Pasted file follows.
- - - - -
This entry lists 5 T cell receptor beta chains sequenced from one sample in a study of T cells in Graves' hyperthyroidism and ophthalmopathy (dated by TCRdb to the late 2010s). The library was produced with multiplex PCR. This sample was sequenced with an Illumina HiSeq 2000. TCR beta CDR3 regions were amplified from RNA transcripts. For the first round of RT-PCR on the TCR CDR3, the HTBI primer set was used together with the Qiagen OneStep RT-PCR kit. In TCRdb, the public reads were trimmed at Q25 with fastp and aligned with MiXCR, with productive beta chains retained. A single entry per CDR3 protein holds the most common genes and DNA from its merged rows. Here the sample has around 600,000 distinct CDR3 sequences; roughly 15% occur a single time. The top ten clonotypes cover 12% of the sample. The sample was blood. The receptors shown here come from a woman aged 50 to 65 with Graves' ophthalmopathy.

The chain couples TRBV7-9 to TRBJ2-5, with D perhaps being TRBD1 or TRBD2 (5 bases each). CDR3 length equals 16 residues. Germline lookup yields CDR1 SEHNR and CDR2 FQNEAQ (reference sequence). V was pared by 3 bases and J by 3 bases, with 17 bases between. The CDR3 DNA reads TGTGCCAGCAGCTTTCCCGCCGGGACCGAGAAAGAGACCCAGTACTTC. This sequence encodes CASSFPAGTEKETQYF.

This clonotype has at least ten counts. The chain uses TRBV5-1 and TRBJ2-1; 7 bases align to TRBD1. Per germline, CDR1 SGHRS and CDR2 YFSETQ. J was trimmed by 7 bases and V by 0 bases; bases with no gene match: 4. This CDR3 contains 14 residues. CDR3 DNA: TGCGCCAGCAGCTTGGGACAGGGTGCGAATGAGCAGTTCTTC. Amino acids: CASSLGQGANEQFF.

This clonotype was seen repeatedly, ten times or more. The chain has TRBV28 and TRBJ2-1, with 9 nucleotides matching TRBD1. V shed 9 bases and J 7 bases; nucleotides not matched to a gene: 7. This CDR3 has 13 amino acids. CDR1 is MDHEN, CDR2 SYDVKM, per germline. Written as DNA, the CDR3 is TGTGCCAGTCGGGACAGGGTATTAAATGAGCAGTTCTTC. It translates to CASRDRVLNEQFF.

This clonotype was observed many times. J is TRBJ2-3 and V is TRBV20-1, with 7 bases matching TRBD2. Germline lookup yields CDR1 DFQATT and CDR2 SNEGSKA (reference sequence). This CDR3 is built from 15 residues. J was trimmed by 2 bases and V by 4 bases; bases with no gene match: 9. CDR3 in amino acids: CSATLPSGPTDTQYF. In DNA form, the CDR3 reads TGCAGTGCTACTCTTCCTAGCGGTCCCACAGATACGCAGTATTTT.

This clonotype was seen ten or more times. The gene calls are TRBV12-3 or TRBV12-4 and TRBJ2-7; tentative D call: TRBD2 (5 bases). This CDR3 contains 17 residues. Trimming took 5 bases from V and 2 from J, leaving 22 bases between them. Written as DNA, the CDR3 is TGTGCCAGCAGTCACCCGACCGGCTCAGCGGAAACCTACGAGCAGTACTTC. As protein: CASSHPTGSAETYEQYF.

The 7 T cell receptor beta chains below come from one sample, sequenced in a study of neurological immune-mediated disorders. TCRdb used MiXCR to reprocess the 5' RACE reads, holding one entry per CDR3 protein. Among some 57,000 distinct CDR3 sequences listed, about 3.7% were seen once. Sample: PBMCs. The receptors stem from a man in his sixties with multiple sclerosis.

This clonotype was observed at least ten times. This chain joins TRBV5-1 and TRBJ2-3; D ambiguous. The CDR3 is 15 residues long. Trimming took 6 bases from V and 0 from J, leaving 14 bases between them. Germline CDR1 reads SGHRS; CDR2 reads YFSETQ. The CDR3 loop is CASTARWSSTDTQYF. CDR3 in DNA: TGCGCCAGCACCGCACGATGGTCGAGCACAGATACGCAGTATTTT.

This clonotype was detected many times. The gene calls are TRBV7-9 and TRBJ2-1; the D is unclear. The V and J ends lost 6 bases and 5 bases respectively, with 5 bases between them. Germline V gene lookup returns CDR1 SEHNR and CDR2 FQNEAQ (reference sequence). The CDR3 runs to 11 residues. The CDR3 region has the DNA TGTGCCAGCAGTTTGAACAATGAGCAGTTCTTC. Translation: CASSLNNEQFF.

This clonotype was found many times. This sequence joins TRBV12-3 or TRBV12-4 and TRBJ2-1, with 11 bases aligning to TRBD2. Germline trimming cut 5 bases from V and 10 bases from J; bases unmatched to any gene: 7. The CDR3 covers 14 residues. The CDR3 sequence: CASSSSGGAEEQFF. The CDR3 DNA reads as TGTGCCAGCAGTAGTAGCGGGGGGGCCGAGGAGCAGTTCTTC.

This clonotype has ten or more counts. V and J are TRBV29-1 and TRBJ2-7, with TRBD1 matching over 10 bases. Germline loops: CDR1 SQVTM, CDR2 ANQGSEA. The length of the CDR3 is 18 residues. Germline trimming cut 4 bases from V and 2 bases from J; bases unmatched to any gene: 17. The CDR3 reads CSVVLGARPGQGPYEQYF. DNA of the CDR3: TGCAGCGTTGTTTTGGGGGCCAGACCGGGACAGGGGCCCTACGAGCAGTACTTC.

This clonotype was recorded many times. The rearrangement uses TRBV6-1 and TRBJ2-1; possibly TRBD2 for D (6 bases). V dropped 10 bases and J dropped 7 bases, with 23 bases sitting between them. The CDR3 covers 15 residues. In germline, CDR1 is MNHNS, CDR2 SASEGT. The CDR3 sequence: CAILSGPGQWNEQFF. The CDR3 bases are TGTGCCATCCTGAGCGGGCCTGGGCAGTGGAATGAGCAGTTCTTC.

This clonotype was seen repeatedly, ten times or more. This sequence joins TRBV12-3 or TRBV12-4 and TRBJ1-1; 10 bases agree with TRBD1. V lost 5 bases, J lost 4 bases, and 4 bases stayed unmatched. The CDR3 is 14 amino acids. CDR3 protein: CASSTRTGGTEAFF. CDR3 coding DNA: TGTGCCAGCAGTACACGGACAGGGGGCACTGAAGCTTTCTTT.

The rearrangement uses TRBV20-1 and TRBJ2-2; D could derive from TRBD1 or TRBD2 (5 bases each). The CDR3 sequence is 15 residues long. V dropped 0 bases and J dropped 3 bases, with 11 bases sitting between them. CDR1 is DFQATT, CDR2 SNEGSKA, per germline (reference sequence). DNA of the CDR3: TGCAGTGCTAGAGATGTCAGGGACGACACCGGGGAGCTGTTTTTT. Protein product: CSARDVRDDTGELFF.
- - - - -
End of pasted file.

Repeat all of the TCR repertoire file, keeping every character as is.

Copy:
This entry lists 5 T cell receptor beta chains sequenced from one sample in a study of T cells in Graves' hyperthyroidism and ophthalmopathy (dated by TCRdb to the late 2010s). The library was produced with multiplex PCR. This sample was sequenced with an Illumina HiSeq 2000. TCR beta CDR3 regions were amplified from RNA transcripts. For the first round of RT-PCR on the TCR CDR3, the HTBI primer set was used together with the Qiagen OneStep RT-PCR kit. In TCRdb, the public reads were trimmed at Q25 with fastp and aligned with MiXCR, with productive beta chains retained. A single entry per CDR3 protein holds the most common genes and DNA from its merged rows. Here the sample has around 600,000 distinct CDR3 sequences; roughly 15% occur a single time. The top ten clonotypes cover 12% of the sample. The sample was blood. The receptors shown here come from a woman aged 50 to 65 with Graves' ophthalmopathy.

The chain couples TRBV7-9 to TRBJ2-5, with D perhaps being TRBD1 or TRBD2 (5 bases each). CDR3 length equals 16 residues. Germline lookup yields CDR1 SEHNR and CDR2 FQNEAQ (reference sequence). V was pared by 3 bases and J by 3 bases, with 17 bases between. The CDR3 DNA reads TGTGCCAGCAGCTTTCCCGCCGGGACCGAGAAAGAGACCCAGTACTTC. This sequence encodes CASSFPAGTEKETQYF.

This clonotype has at least ten counts. The chain uses TRBV5-1 and TRBJ2-1; 7 bases align to TRBD1. Per germline, CDR1 SGHRS and CDR2 YFSETQ. J was trimmed by 7 bases and V by 0 bases; bases with no gene match: 4. This CDR3 contains 14 residues. CDR3 DNA: TGCGCCAGCAGCTTGGGACAGGGTGCGAATGAGCAGTTCTTC. Amino acids: CASSLGQGANEQFF.

This clonotype was seen repeatedly, ten times or more. The chain has TRBV28 and TRBJ2-1, with 9 nucleotides matching TRBD1. V shed 9 bases and J 7 bases; nucleotides not matched to a gene: 7. This CDR3 has 13 amino acids. CDR1 is MDHEN, CDR2 SYDVKM, per germline. Written as DNA, the CDR3 is TGTGCCAGTCGGGACAGGGTATTAAATGAGCAGTTCTTC. It translates to CASRDRVLNEQFF.

This clonotype was observed many times. J is TRBJ2-3 and V is TRBV20-1, with 7 bases matching TRBD2. Germline lookup yields CDR1 DFQATT and CDR2 SNEGSKA (reference sequence). This CDR3 is built from 15 residues. J was trimmed by 2 bases and V by 4 bases; bases with no gene match: 9. CDR3 in amino acids: CSATLPSGPTDTQYF. In DNA form, the CDR3 reads TGCAGTGCTACTCTTCCTAGCGGTCCCACAGATACGCAGTATTTT.

This clonotype was seen ten or more times. The gene calls are TRBV12-3 or TRBV12-4 and TRBJ2-7; tentative D call: TRBD2 (5 bases). This CDR3 contains 17 residues. Trimming took 5 bases from V and 2 from J, leaving 22 bases between them. Written as DNA, the CDR3 is TGTGCCAGCAGTCACCCGACCGGCTCAGCGGAAACCTACGAGCAGTACTTC. As protein: CASSHPTGSAETYEQYF.

The 7 T cell receptor beta chains below come from one sample, sequenced in a study of neurological immune-mediated disorders. TCRdb used MiXCR to reprocess the 5' RACE reads, holding one entry per CDR3 protein. Among some 57,000 distinct CDR3 sequences listed, about 3.7% were seen once. Sample: PBMCs. The receptors stem from a man in his sixties with multiple sclerosis.

This clonotype was observed at least ten times. This chain joins TRBV5-1 and TRBJ2-3; D ambiguous. The CDR3 is 15 residues long. Trimming took 6 bases from V and 0 from J, leaving 14 bases between them. Germline CDR1 reads SGHRS; CDR2 reads YFSETQ. The CDR3 loop is CASTARWSSTDTQYF. CDR3 in DNA: TGCGCCAGCACCGCACGATGGTCGAGCACAGATACGCAGTATTTT.

This clonotype was detected many times. The gene calls are TRBV7-9 and TRBJ2-1; the D is unclear. The V and J ends lost 6 bases and 5 bases respectively, with 5 bases between them. Germline V gene lookup returns CDR1 SEHNR and CDR2 FQNEAQ (reference sequence). The CDR3 runs to 11 residues. The CDR3 region has the DNA TGTGCCAGCAGTTTGAACAATGAGCAGTTCTTC. Translation: CASSLNNEQFF.

This clonotype was found many times. This sequence joins TRBV12-3 or TRBV12-4 and TRBJ2-1, with 11 bases aligning to TRBD2. Germline trimming cut 5 bases from V and 10 bases from J; bases unmatched to any gene: 7. The CDR3 covers 14 residues. The CDR3 sequence: CASSSSGGAEEQFF. The CDR3 DNA reads as TGTGCCAGCAGTAGTAGCGGGGGGGCCGAGGAGCAGTTCTTC.

This clonotype has ten or more counts. V and J are TRBV29-1 and TRBJ2-7, with TRBD1 matching over 10 bases. Germline loops: CDR1 SQVTM, CDR2 ANQGSEA. The length of the CDR3 is 18 residues. Germline trimming cut 4 bases from V and 2 bases from J; bases unmatched to any gene: 17. The CDR3 reads CSVVLGARPGQGPYEQYF. DNA of the CDR3: TGCAGCGTTGTTTTGGGGGCCAGACCGGGACAGGGGCCCTACGAGCAGTACTTC.

This clonotype was recorded many times. The rearrangement uses TRBV6-1 and TRBJ2-1; possibly TRBD2 for D (6 bases). V dropped 10 bases and J dropped 7 bases, with 23 bases sitting between them. The CDR3 covers 15 residues. In germline, CDR1 is MNHNS, CDR2 SASEGT. The CDR3 sequence: CAILSGPGQWNEQFF. The CDR3 bases are TGTGCCATCCTGAGCGGGCCTGGGCAGTGGAATGAGCAGTTCTTC.

This clonotype was seen repeatedly, ten times or more. This sequence joins TRBV12-3 or TRBV12-4 and TRBJ1-1; 10 bases agree with TRBD1. V lost 5 bases, J lost 4 bases, and 4 bases stayed unmatched. The CDR3 is 14 amino acids. CDR3 protein: CASSTRTGGTEAFF. CDR3 coding DNA: TGTGCCAGCAGTACACGGACAGGGGGCACTGAAGCTTTCTTT.

The rearrangement uses TRBV20-1 and TRBJ2-2; D could derive from TRBD1 or TRBD2 (5 bases each). The CDR3 sequence is 15 residues long. V dropped 0 bases and J dropped 3 bases, with 11 bases sitting between them. CDR1 is DFQATT, CDR2 SNEGSKA, per germline (reference sequence). DNA of the CDR3: TGCAGTGCTAGAGATGTCAGGGACGACACCGGGGAGCTGTTTTTT. Protein product: CSARDVRDDTGELFF.